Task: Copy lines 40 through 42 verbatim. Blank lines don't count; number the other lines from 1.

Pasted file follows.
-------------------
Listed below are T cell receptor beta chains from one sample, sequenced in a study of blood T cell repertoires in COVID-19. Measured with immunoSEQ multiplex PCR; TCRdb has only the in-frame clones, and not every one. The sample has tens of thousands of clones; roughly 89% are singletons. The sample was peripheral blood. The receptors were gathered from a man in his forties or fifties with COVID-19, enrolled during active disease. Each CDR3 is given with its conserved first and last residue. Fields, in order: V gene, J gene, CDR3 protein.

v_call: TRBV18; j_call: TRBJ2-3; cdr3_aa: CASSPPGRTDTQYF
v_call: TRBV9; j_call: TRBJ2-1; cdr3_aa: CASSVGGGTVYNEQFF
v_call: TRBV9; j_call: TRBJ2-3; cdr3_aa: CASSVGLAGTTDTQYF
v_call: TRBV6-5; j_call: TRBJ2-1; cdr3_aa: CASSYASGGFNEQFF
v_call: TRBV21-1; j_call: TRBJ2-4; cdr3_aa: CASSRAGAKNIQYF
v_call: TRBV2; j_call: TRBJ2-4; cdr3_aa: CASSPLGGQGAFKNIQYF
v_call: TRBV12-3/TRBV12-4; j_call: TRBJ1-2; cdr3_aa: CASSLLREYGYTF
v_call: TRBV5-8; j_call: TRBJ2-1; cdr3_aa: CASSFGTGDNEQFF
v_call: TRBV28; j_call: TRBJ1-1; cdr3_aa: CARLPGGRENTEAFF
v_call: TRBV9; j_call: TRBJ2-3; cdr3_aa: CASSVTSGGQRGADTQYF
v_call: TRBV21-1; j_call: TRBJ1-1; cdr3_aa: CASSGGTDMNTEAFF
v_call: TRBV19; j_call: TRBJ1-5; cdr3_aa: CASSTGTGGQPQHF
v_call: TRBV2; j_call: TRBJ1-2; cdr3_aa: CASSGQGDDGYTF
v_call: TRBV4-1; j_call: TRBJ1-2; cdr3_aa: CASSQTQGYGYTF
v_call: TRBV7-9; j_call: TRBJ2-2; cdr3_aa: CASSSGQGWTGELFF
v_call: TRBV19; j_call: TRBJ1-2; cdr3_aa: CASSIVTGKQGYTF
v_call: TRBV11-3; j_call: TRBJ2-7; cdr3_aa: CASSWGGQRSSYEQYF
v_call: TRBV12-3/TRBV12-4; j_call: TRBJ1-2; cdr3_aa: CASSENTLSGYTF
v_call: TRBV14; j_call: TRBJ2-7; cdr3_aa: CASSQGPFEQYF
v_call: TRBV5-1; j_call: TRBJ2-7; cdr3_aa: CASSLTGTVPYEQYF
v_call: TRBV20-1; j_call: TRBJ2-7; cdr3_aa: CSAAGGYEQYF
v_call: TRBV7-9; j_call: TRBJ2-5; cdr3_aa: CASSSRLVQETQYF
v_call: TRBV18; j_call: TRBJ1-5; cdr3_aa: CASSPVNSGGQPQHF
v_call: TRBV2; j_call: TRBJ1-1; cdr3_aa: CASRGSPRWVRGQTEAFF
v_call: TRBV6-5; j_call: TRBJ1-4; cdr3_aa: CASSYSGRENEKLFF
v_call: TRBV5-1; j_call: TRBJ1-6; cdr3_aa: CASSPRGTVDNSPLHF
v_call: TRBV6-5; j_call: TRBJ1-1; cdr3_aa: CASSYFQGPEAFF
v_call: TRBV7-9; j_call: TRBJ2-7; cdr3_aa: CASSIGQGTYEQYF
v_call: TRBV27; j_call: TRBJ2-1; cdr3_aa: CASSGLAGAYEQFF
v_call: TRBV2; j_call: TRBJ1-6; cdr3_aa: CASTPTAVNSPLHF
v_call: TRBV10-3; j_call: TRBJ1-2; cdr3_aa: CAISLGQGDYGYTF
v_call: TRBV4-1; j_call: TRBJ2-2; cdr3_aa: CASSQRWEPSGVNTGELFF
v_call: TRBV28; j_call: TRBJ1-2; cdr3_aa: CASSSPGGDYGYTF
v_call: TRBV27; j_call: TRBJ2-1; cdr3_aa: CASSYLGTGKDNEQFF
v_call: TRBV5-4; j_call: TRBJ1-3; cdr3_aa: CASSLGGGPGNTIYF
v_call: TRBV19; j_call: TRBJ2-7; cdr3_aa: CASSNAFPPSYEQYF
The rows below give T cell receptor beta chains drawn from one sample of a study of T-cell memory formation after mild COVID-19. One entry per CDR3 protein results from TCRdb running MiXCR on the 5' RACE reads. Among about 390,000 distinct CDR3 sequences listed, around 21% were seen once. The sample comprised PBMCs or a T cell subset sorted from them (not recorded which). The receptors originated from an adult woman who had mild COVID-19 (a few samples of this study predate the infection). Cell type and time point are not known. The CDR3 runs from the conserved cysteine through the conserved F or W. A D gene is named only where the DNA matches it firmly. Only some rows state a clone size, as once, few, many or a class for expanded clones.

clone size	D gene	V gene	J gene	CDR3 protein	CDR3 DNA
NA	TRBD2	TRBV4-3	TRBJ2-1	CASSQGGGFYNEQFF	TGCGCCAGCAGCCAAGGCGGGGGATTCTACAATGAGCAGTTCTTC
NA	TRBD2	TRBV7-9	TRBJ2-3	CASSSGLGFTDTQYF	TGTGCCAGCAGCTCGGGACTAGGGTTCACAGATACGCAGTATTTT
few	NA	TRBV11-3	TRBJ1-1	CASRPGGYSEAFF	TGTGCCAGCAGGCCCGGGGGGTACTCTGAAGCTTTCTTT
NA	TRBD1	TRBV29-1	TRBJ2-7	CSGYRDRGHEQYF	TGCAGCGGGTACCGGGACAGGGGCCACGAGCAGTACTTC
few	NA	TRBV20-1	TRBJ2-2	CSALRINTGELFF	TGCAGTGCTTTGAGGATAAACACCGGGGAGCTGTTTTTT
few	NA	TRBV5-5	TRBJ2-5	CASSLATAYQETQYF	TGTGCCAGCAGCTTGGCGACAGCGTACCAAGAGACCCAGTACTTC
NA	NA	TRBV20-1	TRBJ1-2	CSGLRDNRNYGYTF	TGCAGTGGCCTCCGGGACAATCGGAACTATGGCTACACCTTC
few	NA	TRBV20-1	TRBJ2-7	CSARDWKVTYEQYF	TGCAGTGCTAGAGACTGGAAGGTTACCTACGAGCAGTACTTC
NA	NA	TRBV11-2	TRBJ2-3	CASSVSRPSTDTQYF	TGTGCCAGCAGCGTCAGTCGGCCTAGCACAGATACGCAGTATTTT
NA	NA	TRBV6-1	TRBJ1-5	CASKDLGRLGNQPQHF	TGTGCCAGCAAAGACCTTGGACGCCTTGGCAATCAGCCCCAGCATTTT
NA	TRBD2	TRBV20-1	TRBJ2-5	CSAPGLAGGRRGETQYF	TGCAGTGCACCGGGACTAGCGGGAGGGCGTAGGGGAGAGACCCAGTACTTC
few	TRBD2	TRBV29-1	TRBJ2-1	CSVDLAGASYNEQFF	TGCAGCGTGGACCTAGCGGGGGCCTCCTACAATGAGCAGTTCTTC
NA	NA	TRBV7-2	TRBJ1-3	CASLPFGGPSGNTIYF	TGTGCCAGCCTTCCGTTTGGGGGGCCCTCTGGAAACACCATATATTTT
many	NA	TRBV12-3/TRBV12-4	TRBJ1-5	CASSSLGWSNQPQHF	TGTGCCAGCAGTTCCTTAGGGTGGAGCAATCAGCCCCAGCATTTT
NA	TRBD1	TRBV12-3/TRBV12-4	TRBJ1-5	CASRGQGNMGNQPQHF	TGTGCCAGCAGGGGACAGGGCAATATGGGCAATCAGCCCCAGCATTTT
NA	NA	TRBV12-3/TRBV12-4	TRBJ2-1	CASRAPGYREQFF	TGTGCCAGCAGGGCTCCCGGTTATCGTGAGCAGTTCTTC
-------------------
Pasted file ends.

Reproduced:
NA	TRBD2	TRBV4-3	TRBJ2-1	CASSQGGGFYNEQFF	TGCGCCAGCAGCCAAGGCGGGGGATTCTACAATGAGCAGTTCTTC
NA	TRBD2	TRBV7-9	TRBJ2-3	CASSSGLGFTDTQYF	TGTGCCAGCAGCTCGGGACTAGGGTTCACAGATACGCAGTATTTT
few	NA	TRBV11-3	TRBJ1-1	CASRPGGYSEAFF	TGTGCCAGCAGGCCCGGGGGGTACTCTGAAGCTTTCTTT